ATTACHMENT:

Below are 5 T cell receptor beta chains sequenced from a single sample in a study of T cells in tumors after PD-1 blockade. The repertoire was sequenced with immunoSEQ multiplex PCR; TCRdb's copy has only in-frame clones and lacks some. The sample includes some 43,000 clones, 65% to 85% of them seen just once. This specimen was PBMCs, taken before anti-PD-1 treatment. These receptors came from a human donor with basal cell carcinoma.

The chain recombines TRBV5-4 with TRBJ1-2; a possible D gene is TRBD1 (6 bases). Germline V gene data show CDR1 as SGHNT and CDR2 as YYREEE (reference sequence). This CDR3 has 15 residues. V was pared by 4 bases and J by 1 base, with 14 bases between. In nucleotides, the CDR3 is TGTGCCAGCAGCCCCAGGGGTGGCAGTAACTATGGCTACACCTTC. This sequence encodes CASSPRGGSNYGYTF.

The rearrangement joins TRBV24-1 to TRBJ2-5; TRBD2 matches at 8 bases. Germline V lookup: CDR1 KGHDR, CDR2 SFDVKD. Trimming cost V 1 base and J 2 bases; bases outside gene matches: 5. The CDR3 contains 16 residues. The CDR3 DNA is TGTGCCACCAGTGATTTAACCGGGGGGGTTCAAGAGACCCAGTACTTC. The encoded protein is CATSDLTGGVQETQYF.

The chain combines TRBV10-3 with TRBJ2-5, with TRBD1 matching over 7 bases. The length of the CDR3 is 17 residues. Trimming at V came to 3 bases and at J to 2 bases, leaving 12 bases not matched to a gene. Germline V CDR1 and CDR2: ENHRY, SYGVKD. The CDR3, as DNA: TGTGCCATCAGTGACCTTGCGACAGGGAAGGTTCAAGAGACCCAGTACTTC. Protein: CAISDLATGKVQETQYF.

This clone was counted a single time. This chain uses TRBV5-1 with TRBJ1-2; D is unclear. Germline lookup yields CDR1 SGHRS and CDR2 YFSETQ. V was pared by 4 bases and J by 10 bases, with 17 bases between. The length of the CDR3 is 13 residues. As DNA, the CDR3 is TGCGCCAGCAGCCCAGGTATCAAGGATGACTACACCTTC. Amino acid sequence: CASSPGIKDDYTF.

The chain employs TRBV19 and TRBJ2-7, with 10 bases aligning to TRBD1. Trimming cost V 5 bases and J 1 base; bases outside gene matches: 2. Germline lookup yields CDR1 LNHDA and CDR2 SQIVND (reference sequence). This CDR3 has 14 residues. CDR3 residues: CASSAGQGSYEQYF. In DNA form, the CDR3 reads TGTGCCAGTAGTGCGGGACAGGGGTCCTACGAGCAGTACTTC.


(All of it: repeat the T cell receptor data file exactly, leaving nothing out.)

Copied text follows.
Below are 5 T cell receptor beta chains sequenced from a single sample in a study of T cells in tumors after PD-1 blockade. The repertoire was sequenced with immunoSEQ multiplex PCR; TCRdb's copy has only in-frame clones and lacks some. The sample includes some 43,000 clones, 65% to 85% of them seen just once. This specimen was PBMCs, taken before anti-PD-1 treatment. These receptors came from a human donor with basal cell carcinoma.

The chain recombines TRBV5-4 with TRBJ1-2; a possible D gene is TRBD1 (6 bases). Germline V gene data show CDR1 as SGHNT and CDR2 as YYREEE (reference sequence). This CDR3 has 15 residues. V was pared by 4 bases and J by 1 base, with 14 bases between. In nucleotides, the CDR3 is TGTGCCAGCAGCCCCAGGGGTGGCAGTAACTATGGCTACACCTTC. This sequence encodes CASSPRGGSNYGYTF.

The rearrangement joins TRBV24-1 to TRBJ2-5; TRBD2 matches at 8 bases. Germline V lookup: CDR1 KGHDR, CDR2 SFDVKD. Trimming cost V 1 base and J 2 bases; bases outside gene matches: 5. The CDR3 contains 16 residues. The CDR3 DNA is TGTGCCACCAGTGATTTAACCGGGGGGGTTCAAGAGACCCAGTACTTC. The encoded protein is CATSDLTGGVQETQYF.

The chain combines TRBV10-3 with TRBJ2-5, with TRBD1 matching over 7 bases. The length of the CDR3 is 17 residues. Trimming at V came to 3 bases and at J to 2 bases, leaving 12 bases not matched to a gene. Germline V CDR1 and CDR2: ENHRY, SYGVKD. The CDR3, as DNA: TGTGCCATCAGTGACCTTGCGACAGGGAAGGTTCAAGAGACCCAGTACTTC. Protein: CAISDLATGKVQETQYF.

This clone was counted a single time. This chain uses TRBV5-1 with TRBJ1-2; D is unclear. Germline lookup yields CDR1 SGHRS and CDR2 YFSETQ. V was pared by 4 bases and J by 10 bases, with 17 bases between. The length of the CDR3 is 13 residues. As DNA, the CDR3 is TGCGCCAGCAGCCCAGGTATCAAGGATGACTACACCTTC. Amino acid sequence: CASSPGIKDDYTF.

The chain employs TRBV19 and TRBJ2-7, with 10 bases aligning to TRBD1. Trimming cost V 5 bases and J 1 base; bases outside gene matches: 2. Germline lookup yields CDR1 LNHDA and CDR2 SQIVND (reference sequence). This CDR3 has 14 residues. CDR3 residues: CASSAGQGSYEQYF. In DNA form, the CDR3 reads TGTGCCAGTAGTGCGGGACAGGGGTCCTACGAGCAGTACTTC.